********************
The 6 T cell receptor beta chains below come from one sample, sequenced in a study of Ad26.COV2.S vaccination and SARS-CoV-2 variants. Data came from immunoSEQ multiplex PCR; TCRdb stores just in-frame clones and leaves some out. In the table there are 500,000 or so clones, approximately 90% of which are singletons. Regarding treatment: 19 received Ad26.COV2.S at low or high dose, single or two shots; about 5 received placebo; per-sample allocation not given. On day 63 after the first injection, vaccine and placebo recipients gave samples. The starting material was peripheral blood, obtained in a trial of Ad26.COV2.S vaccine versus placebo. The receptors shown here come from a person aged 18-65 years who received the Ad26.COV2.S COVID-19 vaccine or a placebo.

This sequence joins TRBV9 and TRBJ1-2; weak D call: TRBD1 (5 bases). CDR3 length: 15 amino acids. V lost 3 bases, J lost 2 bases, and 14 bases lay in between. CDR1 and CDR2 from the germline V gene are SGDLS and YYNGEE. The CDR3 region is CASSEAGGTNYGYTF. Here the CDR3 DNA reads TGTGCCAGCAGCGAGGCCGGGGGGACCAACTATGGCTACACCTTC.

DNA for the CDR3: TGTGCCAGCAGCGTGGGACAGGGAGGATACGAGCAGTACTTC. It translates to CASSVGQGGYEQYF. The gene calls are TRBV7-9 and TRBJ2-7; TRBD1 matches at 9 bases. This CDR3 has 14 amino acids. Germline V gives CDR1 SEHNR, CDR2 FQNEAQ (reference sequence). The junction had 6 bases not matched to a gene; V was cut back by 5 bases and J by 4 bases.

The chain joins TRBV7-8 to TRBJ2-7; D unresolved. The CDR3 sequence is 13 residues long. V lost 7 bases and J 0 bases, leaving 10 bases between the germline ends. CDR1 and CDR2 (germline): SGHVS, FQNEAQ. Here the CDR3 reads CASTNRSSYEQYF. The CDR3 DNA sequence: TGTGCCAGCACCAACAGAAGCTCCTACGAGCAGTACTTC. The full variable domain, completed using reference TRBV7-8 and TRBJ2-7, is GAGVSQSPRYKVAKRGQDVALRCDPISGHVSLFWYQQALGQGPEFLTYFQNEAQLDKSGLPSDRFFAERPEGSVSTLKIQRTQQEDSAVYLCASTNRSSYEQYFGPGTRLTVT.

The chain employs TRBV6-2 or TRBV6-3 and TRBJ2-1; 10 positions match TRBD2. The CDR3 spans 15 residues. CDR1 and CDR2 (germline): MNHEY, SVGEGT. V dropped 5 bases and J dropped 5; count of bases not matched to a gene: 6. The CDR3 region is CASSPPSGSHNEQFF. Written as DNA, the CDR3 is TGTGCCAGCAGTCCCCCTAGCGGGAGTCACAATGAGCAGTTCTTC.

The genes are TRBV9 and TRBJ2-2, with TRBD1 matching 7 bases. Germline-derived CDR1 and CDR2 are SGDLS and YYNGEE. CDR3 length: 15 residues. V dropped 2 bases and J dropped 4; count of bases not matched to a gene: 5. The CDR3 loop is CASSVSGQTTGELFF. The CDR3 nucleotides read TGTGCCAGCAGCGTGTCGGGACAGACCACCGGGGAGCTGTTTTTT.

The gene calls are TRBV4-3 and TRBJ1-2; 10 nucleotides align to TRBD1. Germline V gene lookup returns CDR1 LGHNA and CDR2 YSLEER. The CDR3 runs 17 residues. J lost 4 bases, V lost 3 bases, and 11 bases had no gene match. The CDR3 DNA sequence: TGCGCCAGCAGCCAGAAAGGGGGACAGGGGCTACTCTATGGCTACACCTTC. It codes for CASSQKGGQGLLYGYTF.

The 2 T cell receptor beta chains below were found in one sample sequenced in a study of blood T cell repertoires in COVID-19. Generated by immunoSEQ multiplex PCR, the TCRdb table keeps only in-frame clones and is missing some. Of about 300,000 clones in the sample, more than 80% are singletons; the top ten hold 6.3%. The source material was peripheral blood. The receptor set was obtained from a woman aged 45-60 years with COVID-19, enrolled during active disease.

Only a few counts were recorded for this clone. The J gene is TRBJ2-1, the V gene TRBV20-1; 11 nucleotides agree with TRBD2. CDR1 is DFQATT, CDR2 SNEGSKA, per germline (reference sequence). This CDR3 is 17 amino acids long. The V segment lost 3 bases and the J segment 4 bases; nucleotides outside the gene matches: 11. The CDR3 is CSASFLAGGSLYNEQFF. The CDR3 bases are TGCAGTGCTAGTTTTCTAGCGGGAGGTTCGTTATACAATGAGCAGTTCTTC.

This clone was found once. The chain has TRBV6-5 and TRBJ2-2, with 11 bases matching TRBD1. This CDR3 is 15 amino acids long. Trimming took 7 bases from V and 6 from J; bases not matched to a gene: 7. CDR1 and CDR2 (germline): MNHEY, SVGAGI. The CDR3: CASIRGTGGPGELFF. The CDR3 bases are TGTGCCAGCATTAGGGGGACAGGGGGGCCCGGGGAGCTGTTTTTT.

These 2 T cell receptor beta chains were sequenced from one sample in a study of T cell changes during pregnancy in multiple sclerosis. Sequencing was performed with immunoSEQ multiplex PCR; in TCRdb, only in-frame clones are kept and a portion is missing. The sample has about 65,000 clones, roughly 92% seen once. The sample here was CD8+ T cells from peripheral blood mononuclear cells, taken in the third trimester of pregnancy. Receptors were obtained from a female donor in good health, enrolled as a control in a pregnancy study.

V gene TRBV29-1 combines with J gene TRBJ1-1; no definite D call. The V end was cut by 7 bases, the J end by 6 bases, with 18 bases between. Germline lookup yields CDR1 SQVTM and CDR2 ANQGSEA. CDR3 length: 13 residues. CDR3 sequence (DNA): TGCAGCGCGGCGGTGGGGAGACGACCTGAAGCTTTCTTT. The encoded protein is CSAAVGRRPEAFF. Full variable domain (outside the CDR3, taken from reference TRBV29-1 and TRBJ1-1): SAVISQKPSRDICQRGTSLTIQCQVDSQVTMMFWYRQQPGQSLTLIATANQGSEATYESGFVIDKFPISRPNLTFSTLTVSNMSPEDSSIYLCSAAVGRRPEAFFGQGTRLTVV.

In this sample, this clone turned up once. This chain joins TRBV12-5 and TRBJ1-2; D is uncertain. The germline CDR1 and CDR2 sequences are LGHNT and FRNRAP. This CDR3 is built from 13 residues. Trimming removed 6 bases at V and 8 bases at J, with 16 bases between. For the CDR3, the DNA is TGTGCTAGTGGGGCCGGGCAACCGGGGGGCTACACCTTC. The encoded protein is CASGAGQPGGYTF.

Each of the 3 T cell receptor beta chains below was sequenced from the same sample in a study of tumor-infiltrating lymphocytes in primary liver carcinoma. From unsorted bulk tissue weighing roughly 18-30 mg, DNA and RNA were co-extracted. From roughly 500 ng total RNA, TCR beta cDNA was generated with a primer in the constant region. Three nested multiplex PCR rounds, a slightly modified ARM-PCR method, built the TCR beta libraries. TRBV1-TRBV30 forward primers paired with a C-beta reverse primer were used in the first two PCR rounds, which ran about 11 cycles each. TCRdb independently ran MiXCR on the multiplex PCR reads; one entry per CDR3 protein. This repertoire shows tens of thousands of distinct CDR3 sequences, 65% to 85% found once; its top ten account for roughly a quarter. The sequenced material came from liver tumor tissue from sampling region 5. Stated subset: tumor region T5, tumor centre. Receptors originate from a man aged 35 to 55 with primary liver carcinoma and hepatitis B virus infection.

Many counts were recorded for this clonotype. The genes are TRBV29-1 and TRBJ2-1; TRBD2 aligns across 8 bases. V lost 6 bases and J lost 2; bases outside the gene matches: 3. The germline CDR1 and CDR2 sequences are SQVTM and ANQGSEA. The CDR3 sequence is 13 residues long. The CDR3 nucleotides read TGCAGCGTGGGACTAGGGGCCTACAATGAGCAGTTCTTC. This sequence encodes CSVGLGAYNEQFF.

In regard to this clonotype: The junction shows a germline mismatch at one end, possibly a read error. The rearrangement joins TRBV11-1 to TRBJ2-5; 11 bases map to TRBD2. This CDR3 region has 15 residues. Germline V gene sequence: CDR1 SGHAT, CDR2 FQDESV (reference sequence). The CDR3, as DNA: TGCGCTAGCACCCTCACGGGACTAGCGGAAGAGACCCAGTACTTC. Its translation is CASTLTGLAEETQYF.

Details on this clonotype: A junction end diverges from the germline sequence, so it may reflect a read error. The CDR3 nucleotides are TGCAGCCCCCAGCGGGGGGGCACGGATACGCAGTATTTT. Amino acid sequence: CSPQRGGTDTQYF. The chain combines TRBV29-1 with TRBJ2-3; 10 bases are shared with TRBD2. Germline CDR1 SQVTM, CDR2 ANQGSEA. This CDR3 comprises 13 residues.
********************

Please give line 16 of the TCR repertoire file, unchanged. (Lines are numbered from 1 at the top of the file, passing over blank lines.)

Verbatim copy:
In regard to this clonotype: The junction shows a germline mismatch at one end, possibly a read error. The rearrangement joins TRBV11-1 to TRBJ2-5; 11 bases map to TRBD2. This CDR3 region has 15 residues. Germline V gene sequence: CDR1 SGHAT, CDR2 FQDESV (reference sequence). The CDR3, as DNA: TGCGCTAGCACCCTCACGGGACTAGCGGAAGAGACCCAGTACTTC. Its translation is CASTLTGLAEETQYF.